Here ➥ BoatUS - BoatTech - Boat Plumbing by Don Casey
I have two objections to the diagram in this article, which is also attached to another post in this thread.

First, there should not be a check valve on the inlet to the hot water tank. The first reason is that as the tank heats up, the pressure inside the tank will increase and it will have nowhere to go except the relief valve. Better to let that pressure equalize across the entire system and the accumulator. Second reason is that when using the hot water, the mixer at the faucet will not be able to maintain a constant temperature. The pressures (and thus flow rates) of the hot and cold water will vary differently causing showers to alternate between scalding and freezing. Instead of a check valve, a vacuum relief valve should be used to prevent the backflow of hot water into the cold plumbing if pressure is lost.

Second objection is the lack of a thermostatic mixer on the outlet of the tank. Without such a mixer, dangerously hot water is available at the tap. Having a mixer at the tank is safer, and preserves your hot water in the insulated tank, not in the plumbing. The mixer should be protected with a heat trap to prevent it being constantly exposed to hot water, which over time will cause it to clog up with mineral deposits and fail.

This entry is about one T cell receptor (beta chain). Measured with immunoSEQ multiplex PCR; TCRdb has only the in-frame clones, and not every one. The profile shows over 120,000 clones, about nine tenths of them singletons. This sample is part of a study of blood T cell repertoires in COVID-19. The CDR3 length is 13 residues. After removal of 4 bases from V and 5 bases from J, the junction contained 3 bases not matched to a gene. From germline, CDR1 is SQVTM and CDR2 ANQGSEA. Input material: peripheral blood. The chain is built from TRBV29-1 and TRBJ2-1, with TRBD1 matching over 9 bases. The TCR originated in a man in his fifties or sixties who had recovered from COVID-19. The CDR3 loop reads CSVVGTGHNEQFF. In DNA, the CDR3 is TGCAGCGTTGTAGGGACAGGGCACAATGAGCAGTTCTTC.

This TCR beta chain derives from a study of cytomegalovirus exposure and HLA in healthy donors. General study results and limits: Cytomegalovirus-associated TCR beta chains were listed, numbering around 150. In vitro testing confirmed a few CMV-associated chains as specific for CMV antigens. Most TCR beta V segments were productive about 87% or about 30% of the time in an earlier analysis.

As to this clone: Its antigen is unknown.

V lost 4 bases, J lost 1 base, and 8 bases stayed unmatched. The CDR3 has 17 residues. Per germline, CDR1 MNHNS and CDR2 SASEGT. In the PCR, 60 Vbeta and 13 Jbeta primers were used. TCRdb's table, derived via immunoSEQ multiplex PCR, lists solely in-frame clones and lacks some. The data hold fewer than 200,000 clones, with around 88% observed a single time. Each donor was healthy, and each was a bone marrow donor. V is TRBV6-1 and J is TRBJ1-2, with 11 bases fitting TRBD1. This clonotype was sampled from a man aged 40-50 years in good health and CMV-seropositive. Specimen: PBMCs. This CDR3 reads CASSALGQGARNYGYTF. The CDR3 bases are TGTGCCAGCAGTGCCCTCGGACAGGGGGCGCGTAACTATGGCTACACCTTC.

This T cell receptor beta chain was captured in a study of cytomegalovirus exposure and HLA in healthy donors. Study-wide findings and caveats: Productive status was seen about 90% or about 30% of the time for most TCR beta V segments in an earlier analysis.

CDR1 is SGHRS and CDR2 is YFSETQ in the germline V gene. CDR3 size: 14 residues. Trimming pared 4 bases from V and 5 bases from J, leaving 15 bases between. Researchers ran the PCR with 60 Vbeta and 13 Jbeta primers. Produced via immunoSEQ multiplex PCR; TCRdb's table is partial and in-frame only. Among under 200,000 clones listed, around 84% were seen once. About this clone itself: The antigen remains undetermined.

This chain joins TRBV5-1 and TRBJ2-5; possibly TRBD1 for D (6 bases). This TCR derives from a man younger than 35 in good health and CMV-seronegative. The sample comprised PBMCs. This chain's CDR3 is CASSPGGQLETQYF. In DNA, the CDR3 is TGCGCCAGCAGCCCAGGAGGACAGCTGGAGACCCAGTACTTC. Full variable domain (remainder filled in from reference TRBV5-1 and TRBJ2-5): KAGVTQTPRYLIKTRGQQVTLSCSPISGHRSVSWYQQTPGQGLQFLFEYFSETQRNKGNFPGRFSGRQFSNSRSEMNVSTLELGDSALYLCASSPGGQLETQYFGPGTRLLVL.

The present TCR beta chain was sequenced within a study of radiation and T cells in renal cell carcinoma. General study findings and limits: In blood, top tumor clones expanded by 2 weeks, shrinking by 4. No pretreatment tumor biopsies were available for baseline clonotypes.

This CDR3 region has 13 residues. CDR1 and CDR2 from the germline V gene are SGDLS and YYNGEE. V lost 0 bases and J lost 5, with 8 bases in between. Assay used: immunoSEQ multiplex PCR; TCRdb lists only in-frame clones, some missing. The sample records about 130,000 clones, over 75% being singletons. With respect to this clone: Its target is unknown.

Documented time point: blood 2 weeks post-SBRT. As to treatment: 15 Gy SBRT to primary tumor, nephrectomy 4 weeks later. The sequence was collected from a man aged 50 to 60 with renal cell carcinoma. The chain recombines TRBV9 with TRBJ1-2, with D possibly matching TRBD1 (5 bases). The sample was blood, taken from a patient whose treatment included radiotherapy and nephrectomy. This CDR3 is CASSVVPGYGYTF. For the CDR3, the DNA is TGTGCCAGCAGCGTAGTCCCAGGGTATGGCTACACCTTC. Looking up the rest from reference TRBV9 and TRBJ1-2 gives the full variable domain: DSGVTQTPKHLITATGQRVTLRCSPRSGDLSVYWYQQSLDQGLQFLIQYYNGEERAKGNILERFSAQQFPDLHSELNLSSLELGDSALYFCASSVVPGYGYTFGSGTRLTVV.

I struggled with hot water on my boat for years with a system exactly as shown in the diagram. These alterations made a huge difference for me.
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Old 09-01-2013, 18:16   #9
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Re: Accumulator for Existing Cold Water System - But Looking Ahead To HW System ...

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Originally Posted by JayH View Post
I have two objections to the diagram in this article, which is also attached to another post in this thread.

First, there should not be a check valve on the inlet to the hot water tank.
A check valve is very common in this location. If you are worried about HW pressure buildup causing a leak at the pressure relief valve put a few loops of flexible hose between the check valve and the hot water tank. This will provide the small amount of expansion needed. Water doesn't expand that much. Air however does expand a lot and this is usually the cause of drips from the pressure relief valve. Get the air out of the HW tank and the drips will probably stop.